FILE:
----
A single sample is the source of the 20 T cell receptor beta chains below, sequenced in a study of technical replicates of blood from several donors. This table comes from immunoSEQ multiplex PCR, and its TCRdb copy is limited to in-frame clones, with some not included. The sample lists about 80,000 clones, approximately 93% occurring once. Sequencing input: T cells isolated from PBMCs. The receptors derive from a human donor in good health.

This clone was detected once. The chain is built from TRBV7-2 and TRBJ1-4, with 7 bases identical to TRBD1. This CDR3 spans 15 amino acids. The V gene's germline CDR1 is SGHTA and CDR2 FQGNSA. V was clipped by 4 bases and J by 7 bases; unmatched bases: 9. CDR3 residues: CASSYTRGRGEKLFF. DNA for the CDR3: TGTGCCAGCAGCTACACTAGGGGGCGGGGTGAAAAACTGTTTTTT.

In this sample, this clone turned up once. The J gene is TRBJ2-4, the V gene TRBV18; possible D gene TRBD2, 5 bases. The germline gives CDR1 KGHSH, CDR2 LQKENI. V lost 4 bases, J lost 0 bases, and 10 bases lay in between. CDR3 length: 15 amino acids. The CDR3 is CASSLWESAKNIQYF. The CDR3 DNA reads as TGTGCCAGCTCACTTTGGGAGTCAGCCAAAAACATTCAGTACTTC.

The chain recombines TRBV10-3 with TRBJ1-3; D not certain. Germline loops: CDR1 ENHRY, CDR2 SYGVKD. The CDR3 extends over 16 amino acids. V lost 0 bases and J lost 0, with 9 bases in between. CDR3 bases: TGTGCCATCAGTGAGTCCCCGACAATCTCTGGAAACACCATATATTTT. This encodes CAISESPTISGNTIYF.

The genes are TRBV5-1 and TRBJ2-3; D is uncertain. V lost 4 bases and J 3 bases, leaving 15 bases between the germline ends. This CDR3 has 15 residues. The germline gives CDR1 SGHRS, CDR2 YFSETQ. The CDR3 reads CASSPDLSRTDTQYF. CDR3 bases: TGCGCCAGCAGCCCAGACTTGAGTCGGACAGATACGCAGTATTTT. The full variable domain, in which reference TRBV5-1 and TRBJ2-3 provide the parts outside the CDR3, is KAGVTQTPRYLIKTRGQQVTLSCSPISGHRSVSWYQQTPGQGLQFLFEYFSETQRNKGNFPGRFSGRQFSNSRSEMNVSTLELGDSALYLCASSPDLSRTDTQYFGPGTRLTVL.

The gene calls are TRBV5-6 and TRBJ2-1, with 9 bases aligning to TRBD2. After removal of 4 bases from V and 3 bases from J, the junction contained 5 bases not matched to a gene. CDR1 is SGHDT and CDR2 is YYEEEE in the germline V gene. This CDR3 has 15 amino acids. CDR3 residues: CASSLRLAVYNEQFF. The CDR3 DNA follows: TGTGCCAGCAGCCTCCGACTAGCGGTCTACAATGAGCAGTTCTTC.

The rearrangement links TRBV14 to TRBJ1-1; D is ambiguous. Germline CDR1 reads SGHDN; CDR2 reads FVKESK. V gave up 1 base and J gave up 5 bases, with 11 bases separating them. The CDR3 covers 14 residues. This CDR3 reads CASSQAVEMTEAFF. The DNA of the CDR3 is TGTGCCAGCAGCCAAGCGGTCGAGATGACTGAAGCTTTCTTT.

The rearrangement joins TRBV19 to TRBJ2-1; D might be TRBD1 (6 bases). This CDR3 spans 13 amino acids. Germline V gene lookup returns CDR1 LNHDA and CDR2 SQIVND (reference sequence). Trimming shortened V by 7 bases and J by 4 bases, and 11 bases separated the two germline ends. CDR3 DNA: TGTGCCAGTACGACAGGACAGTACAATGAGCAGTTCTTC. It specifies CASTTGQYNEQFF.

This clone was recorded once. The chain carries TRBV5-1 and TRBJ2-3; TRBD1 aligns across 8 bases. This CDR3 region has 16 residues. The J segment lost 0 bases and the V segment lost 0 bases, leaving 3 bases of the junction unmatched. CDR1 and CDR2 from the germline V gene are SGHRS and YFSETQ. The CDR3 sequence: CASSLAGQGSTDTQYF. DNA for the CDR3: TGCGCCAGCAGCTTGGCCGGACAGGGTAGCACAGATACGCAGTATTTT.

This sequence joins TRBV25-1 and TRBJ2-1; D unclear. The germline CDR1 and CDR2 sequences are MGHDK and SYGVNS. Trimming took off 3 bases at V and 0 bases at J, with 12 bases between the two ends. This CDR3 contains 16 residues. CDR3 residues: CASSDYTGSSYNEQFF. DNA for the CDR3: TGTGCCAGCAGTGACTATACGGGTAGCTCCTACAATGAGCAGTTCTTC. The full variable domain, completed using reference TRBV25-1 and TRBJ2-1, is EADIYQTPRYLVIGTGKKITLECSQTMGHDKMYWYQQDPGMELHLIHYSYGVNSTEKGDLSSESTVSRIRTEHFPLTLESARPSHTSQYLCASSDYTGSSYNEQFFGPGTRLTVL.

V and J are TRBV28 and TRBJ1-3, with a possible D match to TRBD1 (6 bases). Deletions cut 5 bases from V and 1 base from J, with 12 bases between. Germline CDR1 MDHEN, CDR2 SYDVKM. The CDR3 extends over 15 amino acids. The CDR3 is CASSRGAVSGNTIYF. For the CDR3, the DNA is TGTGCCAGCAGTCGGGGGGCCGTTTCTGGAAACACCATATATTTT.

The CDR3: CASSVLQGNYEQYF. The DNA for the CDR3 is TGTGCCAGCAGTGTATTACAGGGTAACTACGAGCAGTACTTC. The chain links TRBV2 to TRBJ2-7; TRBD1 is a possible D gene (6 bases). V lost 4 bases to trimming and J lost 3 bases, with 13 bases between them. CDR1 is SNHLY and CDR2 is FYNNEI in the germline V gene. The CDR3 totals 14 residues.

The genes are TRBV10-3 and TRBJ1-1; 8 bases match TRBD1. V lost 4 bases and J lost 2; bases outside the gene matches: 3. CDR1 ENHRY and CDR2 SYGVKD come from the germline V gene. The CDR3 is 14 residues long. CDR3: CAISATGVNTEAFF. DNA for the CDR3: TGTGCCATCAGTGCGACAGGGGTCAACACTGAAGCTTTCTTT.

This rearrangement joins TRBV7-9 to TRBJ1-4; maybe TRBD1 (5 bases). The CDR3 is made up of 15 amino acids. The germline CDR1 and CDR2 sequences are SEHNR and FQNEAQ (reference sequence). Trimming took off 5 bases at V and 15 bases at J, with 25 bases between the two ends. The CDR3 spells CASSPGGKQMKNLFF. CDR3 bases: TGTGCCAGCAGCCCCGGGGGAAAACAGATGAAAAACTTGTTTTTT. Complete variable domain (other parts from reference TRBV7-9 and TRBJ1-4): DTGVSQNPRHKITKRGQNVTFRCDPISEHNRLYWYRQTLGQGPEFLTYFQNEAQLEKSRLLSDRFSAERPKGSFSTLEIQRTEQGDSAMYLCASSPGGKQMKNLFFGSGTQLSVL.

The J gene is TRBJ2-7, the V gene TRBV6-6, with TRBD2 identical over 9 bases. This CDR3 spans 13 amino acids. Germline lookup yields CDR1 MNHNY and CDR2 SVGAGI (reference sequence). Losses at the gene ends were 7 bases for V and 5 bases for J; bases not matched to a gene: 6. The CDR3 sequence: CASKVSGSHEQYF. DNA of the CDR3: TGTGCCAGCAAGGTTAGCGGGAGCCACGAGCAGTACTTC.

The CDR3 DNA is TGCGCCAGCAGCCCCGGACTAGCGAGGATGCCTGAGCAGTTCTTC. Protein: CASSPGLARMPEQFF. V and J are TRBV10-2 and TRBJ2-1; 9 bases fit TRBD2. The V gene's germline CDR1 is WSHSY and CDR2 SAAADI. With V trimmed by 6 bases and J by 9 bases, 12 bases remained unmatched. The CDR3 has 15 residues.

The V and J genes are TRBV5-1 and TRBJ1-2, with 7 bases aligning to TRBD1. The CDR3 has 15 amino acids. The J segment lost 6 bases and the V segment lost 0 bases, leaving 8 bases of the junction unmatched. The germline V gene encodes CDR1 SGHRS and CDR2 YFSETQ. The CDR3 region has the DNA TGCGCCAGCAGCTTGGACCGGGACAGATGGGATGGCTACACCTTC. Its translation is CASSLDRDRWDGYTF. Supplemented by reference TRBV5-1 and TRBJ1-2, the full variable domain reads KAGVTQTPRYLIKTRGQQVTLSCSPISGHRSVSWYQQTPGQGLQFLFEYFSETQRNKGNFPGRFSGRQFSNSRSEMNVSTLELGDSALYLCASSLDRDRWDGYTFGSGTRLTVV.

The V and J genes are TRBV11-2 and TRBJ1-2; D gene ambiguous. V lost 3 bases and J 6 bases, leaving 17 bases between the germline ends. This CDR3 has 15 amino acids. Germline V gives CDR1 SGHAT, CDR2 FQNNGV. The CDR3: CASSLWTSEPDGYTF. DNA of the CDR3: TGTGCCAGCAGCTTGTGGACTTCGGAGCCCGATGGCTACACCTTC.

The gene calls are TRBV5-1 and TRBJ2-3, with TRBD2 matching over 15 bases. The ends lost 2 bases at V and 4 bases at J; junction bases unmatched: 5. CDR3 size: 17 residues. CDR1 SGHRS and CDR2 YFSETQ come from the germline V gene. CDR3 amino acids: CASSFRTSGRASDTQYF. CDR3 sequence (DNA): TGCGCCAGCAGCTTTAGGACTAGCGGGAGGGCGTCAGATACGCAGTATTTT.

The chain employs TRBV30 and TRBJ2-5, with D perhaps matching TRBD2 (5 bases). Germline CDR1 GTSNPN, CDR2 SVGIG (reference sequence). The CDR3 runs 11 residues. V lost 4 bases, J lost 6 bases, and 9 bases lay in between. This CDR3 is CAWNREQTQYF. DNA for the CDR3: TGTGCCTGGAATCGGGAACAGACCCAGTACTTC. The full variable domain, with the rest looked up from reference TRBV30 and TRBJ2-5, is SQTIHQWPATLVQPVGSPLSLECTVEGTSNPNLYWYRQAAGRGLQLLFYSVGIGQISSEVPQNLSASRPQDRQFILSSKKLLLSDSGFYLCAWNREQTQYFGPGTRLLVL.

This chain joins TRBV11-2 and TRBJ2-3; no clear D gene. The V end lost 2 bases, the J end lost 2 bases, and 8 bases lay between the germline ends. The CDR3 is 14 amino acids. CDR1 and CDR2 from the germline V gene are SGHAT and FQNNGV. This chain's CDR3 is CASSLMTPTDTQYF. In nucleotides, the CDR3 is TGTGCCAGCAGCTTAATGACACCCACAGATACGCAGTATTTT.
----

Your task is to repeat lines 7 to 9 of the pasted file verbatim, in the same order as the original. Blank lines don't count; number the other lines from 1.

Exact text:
The rearrangement links TRBV14 to TRBJ1-1; D is ambiguous. Germline CDR1 reads SGHDN; CDR2 reads FVKESK. V gave up 1 base and J gave up 5 bases, with 11 bases separating them. The CDR3 covers 14 residues. This CDR3 reads CASSQAVEMTEAFF. The DNA of the CDR3 is TGTGCCAGCAGCCAAGCGGTCGAGATGACTGAAGCTTTCTTT.

The rearrangement joins TRBV19 to TRBJ2-1; D might be TRBD1 (6 bases). This CDR3 spans 13 amino acids. Germline V gene lookup returns CDR1 LNHDA and CDR2 SQIVND (reference sequence). Trimming shortened V by 7 bases and J by 4 bases, and 11 bases separated the two germline ends. CDR3 DNA: TGTGCCAGTACGACAGGACAGTACAATGAGCAGTTCTTC. It specifies CASTTGQYNEQFF.

This clone was recorded once. The chain carries TRBV5-1 and TRBJ2-3; TRBD1 aligns across 8 bases. This CDR3 region has 16 residues. The J segment lost 0 bases and the V segment lost 0 bases, leaving 3 bases of the junction unmatched. CDR1 and CDR2 from the germline V gene are SGHRS and YFSETQ. The CDR3 sequence: CASSLAGQGSTDTQYF. DNA for the CDR3: TGCGCCAGCAGCTTGGCCGGACAGGGTAGCACAGATACGCAGTATTTT.